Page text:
You are sitting with your coworker, having lunch, and bragging to him/her about the latest and supposedly greatest project you've been working on. Getting sick and tired of your constant showcase of egoism, he/she gives you a challenge just so you'll shut up. Being the egoistic and happy-go-lucky person you are, you of course accept (because you must accept each and every challenge). The challenge, as he/she explains it is, given an input of a block of text containing 1 or more of each character in !@#$^&*, output in any reasonable format the coordinates of the switch(es) that is/are "on".

According to your coworker, a switch is a $, and a switch is classified as "on" if and only if it satisfies at least 1 of the following criteria:

  1. It is surrounded by all ^. So...


    results in an "on" switch.

  2. It is surrounded by all &. So...


    results in an "on" switch.

  3. It is completely covered on at least two sides with *. For instance,


    results in an "on" switch, but


    does not, since the switch is not completely covered on any two sides by *s.

  4. There is at least 1 ! and/or 1 @ in any of the corners around it. This does not count if either of these are not in a corner. So...


    results in an "on" switch, since there is at least 1 ! and/or @ in at least 1 of the corners (in the above case, there are 2 valid !s and 1 valid @ in 3 corners). And...


    does not, although there are 2 !s and 1 @, since none of them are in any of the corners.

  5. 1 or more # are not on any sides around the switch, unless at least 1 & surrounds the switch. In other words, if there is at least 1 # present on a side, it overrides all other rules, unless there is also a & present. Therefore:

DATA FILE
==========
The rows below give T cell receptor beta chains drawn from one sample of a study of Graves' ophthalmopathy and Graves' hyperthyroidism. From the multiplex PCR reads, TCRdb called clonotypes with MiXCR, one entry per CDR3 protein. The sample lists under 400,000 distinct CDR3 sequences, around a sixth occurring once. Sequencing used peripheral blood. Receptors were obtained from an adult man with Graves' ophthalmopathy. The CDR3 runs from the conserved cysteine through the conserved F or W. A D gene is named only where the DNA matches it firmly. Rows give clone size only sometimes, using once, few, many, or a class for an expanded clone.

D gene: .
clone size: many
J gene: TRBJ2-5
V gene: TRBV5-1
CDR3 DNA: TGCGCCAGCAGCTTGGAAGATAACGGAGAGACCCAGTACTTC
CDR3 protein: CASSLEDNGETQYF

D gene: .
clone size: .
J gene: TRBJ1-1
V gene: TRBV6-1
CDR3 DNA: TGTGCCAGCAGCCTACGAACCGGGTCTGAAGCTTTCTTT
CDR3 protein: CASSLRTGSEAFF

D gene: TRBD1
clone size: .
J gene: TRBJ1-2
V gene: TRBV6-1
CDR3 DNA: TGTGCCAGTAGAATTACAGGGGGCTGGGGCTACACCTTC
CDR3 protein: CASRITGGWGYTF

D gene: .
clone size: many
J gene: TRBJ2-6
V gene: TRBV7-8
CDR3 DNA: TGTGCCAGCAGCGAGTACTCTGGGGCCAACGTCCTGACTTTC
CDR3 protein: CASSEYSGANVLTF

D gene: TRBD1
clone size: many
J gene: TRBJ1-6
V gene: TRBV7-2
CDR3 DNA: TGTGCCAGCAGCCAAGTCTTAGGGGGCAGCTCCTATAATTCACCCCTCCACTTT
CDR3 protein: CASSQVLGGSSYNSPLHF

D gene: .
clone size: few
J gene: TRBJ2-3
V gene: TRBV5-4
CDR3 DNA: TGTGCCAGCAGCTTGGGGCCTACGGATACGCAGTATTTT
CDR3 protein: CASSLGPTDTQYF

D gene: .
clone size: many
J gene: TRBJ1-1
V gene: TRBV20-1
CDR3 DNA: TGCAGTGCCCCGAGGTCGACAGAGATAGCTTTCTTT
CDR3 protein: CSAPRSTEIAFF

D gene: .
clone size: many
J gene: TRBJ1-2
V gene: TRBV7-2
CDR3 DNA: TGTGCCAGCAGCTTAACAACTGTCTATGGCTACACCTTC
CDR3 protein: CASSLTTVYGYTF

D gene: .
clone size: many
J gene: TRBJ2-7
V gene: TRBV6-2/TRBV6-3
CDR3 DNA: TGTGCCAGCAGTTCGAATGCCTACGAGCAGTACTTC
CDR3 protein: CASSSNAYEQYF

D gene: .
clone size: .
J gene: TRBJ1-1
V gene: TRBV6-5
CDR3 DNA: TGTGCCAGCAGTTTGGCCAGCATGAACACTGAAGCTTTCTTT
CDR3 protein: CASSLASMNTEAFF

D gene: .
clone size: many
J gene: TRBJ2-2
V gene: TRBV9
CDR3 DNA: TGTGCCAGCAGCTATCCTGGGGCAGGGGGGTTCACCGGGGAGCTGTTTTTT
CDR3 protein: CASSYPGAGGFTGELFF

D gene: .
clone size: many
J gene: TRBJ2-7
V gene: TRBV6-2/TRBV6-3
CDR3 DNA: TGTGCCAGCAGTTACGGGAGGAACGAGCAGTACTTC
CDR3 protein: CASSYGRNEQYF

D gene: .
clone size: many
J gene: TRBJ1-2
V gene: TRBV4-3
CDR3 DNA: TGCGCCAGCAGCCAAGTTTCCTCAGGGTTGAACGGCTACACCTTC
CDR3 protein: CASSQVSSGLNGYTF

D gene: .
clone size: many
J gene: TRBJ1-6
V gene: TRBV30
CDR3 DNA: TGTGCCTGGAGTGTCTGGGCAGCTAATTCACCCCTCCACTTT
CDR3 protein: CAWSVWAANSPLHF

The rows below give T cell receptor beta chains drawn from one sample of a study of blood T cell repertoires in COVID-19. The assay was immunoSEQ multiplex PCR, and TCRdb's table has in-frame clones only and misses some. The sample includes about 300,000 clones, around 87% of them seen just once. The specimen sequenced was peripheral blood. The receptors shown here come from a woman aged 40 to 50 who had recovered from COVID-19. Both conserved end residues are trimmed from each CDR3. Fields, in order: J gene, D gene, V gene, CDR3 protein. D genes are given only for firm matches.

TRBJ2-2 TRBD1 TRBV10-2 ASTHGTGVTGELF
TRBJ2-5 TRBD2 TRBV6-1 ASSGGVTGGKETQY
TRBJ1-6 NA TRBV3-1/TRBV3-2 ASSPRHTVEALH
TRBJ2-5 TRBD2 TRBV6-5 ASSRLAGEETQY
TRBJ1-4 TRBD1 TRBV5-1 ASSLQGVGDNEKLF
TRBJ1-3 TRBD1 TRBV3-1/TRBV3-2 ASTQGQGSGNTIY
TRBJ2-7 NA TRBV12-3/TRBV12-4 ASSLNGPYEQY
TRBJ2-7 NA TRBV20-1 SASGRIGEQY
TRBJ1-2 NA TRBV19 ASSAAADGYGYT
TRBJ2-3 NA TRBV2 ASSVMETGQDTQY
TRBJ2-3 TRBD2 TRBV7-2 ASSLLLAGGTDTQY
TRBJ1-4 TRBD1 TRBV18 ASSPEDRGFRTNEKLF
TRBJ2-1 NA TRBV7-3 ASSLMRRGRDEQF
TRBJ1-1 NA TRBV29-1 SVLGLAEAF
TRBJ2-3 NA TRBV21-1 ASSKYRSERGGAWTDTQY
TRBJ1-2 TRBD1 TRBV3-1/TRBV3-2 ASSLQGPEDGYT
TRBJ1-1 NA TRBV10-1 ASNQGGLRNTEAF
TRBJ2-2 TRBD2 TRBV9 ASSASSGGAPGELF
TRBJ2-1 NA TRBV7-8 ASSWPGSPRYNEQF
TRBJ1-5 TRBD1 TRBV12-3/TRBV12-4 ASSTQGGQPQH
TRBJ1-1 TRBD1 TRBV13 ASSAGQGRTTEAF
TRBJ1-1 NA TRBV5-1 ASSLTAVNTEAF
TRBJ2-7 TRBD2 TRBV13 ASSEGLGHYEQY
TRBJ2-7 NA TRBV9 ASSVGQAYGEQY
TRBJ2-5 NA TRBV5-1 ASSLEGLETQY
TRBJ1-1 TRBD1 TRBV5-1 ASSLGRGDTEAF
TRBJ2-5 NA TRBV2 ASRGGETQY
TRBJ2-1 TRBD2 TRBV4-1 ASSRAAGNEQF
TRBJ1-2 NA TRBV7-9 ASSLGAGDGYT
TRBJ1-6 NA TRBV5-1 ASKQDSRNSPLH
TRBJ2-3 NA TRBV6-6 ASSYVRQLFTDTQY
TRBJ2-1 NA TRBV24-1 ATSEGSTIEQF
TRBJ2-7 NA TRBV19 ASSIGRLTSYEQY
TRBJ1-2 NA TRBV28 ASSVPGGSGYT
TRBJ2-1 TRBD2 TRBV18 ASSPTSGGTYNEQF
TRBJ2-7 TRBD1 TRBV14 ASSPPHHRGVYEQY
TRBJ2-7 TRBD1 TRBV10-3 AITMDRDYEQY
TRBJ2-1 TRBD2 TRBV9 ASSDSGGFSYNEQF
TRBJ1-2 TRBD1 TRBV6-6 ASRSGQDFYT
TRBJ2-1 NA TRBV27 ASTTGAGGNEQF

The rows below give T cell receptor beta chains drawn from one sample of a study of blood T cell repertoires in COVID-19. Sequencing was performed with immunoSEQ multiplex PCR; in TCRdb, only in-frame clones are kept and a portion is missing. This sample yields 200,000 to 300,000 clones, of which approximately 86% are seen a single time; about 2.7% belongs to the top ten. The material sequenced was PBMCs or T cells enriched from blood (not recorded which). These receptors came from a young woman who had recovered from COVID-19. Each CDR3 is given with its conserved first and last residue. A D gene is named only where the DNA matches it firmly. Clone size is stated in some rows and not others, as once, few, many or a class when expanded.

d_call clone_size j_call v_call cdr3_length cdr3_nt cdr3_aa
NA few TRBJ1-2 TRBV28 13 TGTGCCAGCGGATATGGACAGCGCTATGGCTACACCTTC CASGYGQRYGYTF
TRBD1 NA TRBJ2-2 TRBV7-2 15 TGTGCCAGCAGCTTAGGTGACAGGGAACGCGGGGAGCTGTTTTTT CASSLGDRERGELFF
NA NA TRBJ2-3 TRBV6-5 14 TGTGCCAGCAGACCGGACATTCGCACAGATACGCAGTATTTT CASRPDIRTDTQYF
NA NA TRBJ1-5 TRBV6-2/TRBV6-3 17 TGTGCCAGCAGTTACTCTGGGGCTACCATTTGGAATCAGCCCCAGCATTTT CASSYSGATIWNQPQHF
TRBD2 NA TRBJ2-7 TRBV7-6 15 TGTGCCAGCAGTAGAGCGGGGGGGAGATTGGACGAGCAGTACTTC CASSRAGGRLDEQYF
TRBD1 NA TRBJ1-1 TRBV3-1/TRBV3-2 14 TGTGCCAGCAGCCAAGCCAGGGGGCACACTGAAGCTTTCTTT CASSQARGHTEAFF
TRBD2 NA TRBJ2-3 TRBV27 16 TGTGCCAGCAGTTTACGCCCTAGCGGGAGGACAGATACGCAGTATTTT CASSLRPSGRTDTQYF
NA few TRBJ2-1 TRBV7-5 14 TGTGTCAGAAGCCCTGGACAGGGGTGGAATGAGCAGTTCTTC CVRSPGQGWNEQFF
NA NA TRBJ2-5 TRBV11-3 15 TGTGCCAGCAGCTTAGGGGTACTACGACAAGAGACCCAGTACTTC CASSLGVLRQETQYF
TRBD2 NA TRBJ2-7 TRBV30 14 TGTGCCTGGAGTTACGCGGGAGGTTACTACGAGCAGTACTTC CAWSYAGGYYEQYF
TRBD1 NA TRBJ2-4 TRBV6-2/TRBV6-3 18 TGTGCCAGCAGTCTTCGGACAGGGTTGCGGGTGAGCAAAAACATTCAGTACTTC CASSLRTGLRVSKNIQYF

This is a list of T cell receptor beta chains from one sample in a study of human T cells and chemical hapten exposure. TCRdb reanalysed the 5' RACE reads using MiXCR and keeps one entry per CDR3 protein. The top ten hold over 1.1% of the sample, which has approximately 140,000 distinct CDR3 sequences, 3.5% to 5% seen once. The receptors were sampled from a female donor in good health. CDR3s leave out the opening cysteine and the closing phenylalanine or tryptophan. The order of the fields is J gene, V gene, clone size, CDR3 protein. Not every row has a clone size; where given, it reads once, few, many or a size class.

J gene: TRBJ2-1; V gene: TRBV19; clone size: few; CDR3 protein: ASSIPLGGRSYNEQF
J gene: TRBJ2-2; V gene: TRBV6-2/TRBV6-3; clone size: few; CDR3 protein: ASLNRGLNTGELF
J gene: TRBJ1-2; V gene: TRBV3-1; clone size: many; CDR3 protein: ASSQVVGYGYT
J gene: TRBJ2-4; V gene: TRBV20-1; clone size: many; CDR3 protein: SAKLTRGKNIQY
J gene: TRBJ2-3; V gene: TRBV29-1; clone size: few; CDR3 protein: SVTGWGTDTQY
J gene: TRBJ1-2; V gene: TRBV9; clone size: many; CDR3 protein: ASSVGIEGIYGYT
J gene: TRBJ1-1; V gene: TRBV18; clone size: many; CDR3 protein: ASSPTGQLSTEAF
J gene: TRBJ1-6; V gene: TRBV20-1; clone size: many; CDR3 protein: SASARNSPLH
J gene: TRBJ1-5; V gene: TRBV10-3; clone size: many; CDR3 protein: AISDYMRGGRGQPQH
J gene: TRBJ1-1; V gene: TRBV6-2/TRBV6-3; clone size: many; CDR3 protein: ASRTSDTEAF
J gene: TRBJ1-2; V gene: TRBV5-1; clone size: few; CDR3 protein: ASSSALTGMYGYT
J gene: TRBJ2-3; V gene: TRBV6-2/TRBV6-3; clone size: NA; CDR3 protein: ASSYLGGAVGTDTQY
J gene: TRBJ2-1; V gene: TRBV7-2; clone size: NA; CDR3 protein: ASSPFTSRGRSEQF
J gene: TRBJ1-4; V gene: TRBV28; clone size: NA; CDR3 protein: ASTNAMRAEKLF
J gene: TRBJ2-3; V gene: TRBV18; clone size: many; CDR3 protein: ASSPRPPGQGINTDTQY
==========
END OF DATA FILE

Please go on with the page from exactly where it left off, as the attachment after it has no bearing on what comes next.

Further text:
results in an "on" switch, although a # exists, since there is an & around the switch, and it follows at least 1 of the above rules. However, if the exclamation point were not present like so:


    The switch would be off, since it does not follow at least one of the above rules. Therefore, even though a switch may be surrounded by a # and a &, it would still be off unless it follows one or more of these rules. Also, there must always be a >=1:1 ratio between &s and #s for the switch to be valid. For instance,


    would still be an invalid switch, although it follows 1 of these rules, since there are 2 #s, but only 1 &, and therefore not a >=1:1 ratio between &s and #s. To make this valid, you must add 1 or more additional &s to any edge in order balance the number of #s and &s out, possibly like so:

    3:2 ratio between &s and #s



    results in an "off" switch, although it follows 1 or more of the above rules, since it contains at least 1 # around it, and no &s to outbalance it.

  6. The valid switches will only be inside an input, and therefore, each valid $ must be surrounded completely by any 8 of the valid characters. For instance, if the entire input were to be: